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Characteristics of Lyric Poetry.-Lyric poetry is the utterance of the human heart in poetic form. It usually expresses the author's own experiences, moods, reflections, and emotions in musical language. The prose form most nearly like a lyric poem is the essay. In both we are conscious of the standpoint of the author himself and are looking at life through his eyes. In dramatic and narrative poetry, on the other hand, we forget all about the author and are interested more in the action, story, or thing portrayed than in anything else. Sometimes we find both narrative and lyric elements in the same poem, as for instance in "The Cotter's Saturday Night." They are usually separated, however. In the lyric the author seems to be singing to himself. We hear notes of love, hope, grief, despair, joy, patriotism, aspiration, devotion, fear, lamentation, exultation,-indeed all the feelings of the soul. As some one has expressed it, "Though we hear an oration, we seem to overhear a lyric poem." The lyric derives its name from the musical instrument, the lyre, and was primarily intended to be sung. Not all lyrics are singable, although they are all melodious. A great lyric must be sincere, spontaneous, and express strong emotion. It is usually very short, although not necessarily so. The Psalms of King David are the greatest lyrics in the literature of the world. Those beginning "The Lord is my Shepherd," and "I will lift up mine eyes unto the hills," are especially fine.

Classes of Lyric Poetry.-Lyric poetry is divided into five types: the ode, the sonnet, the elegy, the song-sacred and secular, and the simple lyric.

1 Psalm XXIII. 2 Psalm CXXI.



Characteristics of the Ode.-The ode is the most exalted form of lyric poetry. The theme is always a noble one and the emotion is high and of great dignity. It may express enthusiasm, lofty praise of some person or thing, deep reflection, or restrained feeling. The ode has been used especially by the poets laureate of England in commemorating great public events. Because of its majestic qualities, the ode is difficult to write and is thus less frequently found than the other lyric types. In structure the ode is usually very irregular, although there are exceptions. The verse length often varies from one to eight feet, and the stanzas are long or short according to the nature of the thought expressed.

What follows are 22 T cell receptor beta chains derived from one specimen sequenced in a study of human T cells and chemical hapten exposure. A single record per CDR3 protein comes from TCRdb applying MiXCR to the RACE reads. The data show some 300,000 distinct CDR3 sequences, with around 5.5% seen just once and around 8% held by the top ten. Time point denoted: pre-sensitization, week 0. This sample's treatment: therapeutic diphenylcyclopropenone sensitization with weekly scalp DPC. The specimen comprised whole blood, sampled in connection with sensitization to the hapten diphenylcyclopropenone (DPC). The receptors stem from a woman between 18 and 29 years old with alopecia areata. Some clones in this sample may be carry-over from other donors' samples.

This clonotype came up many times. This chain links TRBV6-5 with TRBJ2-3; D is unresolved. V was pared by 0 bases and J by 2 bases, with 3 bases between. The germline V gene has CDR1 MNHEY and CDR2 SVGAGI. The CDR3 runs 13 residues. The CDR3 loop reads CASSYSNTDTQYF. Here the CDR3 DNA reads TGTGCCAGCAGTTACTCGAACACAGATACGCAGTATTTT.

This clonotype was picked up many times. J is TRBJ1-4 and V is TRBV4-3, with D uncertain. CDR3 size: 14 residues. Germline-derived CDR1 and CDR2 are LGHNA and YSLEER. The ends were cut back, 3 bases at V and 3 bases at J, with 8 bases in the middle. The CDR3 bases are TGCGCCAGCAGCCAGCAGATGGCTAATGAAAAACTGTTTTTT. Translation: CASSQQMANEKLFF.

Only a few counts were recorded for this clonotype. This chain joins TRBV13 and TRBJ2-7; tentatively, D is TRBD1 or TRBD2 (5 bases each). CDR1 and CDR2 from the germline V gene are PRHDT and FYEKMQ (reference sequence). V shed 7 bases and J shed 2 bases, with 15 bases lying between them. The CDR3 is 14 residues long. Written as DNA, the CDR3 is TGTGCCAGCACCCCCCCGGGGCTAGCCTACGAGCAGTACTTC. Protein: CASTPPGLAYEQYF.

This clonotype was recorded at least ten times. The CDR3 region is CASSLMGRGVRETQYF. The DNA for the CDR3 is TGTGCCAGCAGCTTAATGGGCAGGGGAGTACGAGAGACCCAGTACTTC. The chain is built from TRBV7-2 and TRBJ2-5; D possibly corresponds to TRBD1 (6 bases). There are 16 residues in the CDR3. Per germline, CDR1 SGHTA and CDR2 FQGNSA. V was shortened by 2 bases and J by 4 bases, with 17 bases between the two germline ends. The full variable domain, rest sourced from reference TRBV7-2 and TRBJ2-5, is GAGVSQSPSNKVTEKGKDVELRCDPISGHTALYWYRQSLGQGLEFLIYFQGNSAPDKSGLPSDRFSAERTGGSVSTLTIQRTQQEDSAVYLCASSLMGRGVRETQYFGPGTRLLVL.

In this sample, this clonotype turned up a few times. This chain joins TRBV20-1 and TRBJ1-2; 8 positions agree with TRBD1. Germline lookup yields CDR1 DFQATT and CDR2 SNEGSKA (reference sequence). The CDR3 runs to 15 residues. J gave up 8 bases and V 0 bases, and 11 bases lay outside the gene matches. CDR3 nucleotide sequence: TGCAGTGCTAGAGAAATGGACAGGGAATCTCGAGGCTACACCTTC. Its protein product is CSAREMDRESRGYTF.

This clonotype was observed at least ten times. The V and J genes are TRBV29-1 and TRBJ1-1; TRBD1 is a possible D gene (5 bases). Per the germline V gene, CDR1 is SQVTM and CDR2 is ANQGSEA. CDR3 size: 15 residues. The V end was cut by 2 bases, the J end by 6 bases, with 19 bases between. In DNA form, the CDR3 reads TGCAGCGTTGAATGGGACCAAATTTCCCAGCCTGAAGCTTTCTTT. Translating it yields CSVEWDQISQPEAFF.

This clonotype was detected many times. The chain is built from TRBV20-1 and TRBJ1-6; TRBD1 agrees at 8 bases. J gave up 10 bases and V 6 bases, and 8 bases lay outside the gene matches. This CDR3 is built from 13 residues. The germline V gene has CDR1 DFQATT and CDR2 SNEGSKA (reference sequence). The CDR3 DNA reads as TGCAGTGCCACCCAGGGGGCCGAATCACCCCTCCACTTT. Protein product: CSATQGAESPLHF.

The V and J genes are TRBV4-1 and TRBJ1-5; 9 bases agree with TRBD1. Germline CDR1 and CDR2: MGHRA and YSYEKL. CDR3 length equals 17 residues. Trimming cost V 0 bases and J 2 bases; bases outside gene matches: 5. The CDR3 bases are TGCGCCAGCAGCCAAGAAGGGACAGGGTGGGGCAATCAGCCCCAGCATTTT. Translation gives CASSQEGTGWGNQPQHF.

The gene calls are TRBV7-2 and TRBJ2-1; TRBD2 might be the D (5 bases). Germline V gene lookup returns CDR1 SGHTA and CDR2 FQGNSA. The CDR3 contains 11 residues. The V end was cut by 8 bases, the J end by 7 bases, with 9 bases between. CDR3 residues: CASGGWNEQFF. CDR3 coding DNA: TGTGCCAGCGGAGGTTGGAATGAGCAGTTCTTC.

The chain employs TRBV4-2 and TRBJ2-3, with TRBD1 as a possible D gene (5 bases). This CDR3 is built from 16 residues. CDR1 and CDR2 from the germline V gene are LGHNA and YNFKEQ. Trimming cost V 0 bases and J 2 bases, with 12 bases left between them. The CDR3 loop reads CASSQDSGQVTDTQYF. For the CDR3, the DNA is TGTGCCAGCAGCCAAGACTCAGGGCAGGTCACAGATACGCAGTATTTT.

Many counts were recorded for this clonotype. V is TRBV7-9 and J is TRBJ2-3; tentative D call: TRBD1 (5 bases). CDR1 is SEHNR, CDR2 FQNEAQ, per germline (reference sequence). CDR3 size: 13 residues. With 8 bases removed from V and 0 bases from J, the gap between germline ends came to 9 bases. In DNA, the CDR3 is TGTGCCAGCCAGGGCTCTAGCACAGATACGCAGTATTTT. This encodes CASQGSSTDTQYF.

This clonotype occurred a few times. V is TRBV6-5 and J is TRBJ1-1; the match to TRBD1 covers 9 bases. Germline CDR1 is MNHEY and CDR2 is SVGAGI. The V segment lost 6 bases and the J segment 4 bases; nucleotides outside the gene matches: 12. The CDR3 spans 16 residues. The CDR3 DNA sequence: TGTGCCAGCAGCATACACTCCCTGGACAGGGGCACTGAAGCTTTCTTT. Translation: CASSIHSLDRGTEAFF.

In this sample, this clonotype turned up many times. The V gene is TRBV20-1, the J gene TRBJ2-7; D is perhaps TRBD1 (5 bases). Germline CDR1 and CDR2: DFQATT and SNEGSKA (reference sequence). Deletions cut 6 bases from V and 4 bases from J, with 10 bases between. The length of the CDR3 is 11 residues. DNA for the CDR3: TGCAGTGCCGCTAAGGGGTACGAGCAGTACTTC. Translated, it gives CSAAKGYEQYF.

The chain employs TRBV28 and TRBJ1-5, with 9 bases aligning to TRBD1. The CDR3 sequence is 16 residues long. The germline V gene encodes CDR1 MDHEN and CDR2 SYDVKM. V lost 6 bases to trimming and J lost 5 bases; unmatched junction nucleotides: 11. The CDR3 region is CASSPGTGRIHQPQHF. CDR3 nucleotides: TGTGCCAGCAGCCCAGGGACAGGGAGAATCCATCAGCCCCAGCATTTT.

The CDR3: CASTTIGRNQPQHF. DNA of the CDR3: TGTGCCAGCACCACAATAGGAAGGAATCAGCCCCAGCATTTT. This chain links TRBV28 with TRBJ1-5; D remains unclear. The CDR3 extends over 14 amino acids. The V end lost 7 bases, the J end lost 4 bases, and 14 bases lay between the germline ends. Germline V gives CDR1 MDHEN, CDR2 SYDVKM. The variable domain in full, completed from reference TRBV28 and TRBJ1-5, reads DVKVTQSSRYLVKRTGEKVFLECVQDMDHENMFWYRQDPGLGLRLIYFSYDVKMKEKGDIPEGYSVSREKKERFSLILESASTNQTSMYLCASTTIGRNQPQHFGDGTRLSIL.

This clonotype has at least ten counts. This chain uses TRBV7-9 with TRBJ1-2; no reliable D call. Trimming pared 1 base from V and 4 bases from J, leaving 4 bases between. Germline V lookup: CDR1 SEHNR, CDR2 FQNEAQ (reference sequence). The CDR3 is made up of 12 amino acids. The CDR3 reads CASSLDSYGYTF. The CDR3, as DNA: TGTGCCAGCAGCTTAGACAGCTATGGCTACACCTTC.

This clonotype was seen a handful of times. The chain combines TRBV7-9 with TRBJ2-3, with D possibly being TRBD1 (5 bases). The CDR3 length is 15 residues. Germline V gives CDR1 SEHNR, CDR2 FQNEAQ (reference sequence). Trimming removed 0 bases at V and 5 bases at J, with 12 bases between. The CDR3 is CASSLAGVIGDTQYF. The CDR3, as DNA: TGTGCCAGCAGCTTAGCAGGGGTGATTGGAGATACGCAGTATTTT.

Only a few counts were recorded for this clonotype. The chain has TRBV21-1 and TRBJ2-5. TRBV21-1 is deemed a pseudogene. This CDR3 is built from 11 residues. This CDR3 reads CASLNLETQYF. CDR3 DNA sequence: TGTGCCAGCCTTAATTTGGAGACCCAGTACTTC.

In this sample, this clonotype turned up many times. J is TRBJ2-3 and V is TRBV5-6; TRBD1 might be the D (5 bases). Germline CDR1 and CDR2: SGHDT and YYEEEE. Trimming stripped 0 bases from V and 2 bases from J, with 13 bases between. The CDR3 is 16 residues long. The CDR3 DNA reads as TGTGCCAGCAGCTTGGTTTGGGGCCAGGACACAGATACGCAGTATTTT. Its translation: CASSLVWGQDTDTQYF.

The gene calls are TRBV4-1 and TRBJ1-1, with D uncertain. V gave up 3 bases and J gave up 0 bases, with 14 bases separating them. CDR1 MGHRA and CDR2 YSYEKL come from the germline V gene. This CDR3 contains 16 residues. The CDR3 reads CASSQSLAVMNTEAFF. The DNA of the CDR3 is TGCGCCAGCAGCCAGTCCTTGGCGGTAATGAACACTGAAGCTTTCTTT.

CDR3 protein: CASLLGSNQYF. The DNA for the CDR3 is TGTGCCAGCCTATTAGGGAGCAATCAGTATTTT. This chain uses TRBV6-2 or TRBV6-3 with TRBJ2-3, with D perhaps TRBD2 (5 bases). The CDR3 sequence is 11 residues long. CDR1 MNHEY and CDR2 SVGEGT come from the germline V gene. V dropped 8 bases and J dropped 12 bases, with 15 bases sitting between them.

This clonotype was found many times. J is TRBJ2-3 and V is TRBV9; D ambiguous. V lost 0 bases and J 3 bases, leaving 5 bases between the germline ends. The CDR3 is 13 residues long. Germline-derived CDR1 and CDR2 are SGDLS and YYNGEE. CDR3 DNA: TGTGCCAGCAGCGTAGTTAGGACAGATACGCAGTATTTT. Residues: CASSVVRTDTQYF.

Some Examples of the Ode.-Although the ode is an old form of poetry, dating back to the time of Pindar in ancient Greece, it was produced in England in greater numbers during the nineteenth century than in any other period. Probably the finest ode in our language is Milton's "On the Morning of Christ's Nativity," writ ten in 1629. Next to this, Wordsworth's "Intimations of Immortality from Recollections of Early Childhood" (1807) is usually given the highest place. The other great writers of this lyric form are Dry den, Collins, Gray, Shelley, and Keats.



John Dryden, 1697


'Twas at the royal feast for Persia won
By Philip's warlike son.
Aloft in awful state
The godlike hero sate

On his imperial throne;

His valiant peers were placed around,
Their brows with roses and with myrtles bound;

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The praise of Bacchus then the sweet musician sung,